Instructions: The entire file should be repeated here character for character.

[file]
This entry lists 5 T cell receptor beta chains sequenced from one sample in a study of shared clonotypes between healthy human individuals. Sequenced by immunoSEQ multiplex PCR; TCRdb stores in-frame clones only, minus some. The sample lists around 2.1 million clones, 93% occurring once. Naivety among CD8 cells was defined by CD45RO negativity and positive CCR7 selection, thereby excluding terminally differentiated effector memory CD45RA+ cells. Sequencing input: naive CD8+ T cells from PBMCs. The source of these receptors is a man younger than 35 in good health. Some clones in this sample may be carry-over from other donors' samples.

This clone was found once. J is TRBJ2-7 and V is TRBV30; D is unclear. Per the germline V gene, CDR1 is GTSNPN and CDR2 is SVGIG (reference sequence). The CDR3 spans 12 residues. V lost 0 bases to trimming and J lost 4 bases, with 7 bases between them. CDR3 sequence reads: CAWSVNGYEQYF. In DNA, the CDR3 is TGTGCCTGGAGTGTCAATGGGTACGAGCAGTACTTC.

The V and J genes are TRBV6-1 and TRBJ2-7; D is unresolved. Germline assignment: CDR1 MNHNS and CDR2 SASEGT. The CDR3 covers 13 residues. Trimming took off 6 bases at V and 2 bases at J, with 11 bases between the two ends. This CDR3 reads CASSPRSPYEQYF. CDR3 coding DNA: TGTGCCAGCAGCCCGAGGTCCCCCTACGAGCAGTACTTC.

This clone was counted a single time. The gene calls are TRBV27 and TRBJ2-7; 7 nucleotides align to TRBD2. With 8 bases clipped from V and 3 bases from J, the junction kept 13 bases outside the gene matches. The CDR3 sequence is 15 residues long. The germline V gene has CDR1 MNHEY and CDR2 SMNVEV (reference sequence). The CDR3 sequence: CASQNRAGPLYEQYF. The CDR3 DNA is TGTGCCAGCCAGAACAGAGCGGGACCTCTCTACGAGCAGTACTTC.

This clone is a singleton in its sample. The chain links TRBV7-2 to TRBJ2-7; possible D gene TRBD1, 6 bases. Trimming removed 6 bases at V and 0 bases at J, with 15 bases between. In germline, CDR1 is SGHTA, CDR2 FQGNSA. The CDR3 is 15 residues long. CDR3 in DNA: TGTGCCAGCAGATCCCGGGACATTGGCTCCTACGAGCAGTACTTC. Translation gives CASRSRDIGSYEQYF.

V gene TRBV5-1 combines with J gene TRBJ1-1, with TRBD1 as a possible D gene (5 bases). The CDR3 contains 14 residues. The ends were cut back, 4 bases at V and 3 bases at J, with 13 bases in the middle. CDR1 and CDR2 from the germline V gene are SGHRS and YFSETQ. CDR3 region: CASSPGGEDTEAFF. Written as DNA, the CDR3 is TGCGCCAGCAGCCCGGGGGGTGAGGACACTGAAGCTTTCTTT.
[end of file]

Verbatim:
This entry lists 5 T cell receptor beta chains sequenced from one sample in a study of shared clonotypes between healthy human individuals. Sequenced by immunoSEQ multiplex PCR; TCRdb stores in-frame clones only, minus some. The sample lists around 2.1 million clones, 93% occurring once. Naivety among CD8 cells was defined by CD45RO negativity and positive CCR7 selection, thereby excluding terminally differentiated effector memory CD45RA+ cells. Sequencing input: naive CD8+ T cells from PBMCs. The source of these receptors is a man younger than 35 in good health. Some clones in this sample may be carry-over from other donors' samples.

This clone was found once. J is TRBJ2-7 and V is TRBV30; D is unclear. Per the germline V gene, CDR1 is GTSNPN and CDR2 is SVGIG (reference sequence). The CDR3 spans 12 residues. V lost 0 bases to trimming and J lost 4 bases, with 7 bases between them. CDR3 sequence reads: CAWSVNGYEQYF. In DNA, the CDR3 is TGTGCCTGGAGTGTCAATGGGTACGAGCAGTACTTC.

The V and J genes are TRBV6-1 and TRBJ2-7; D is unresolved. Germline assignment: CDR1 MNHNS and CDR2 SASEGT. The CDR3 covers 13 residues. Trimming took off 6 bases at V and 2 bases at J, with 11 bases between the two ends. This CDR3 reads CASSPRSPYEQYF. CDR3 coding DNA: TGTGCCAGCAGCCCGAGGTCCCCCTACGAGCAGTACTTC.

This clone was counted a single time. The gene calls are TRBV27 and TRBJ2-7; 7 nucleotides align to TRBD2. With 8 bases clipped from V and 3 bases from J, the junction kept 13 bases outside the gene matches. The CDR3 sequence is 15 residues long. The germline V gene has CDR1 MNHEY and CDR2 SMNVEV (reference sequence). The CDR3 sequence: CASQNRAGPLYEQYF. The CDR3 DNA is TGTGCCAGCCAGAACAGAGCGGGACCTCTCTACGAGCAGTACTTC.

This clone is a singleton in its sample. The chain links TRBV7-2 to TRBJ2-7; possible D gene TRBD1, 6 bases. Trimming removed 6 bases at V and 0 bases at J, with 15 bases between. In germline, CDR1 is SGHTA, CDR2 FQGNSA. The CDR3 is 15 residues long. CDR3 in DNA: TGTGCCAGCAGATCCCGGGACATTGGCTCCTACGAGCAGTACTTC. Translation gives CASRSRDIGSYEQYF.

V gene TRBV5-1 combines with J gene TRBJ1-1, with TRBD1 as a possible D gene (5 bases). The CDR3 contains 14 residues. The ends were cut back, 4 bases at V and 3 bases at J, with 13 bases in the middle. CDR1 and CDR2 from the germline V gene are SGHRS and YFSETQ. CDR3 region: CASSPGGEDTEAFF. Written as DNA, the CDR3 is TGCGCCAGCAGCCCGGGGGGTGAGGACACTGAAGCTTTCTTT.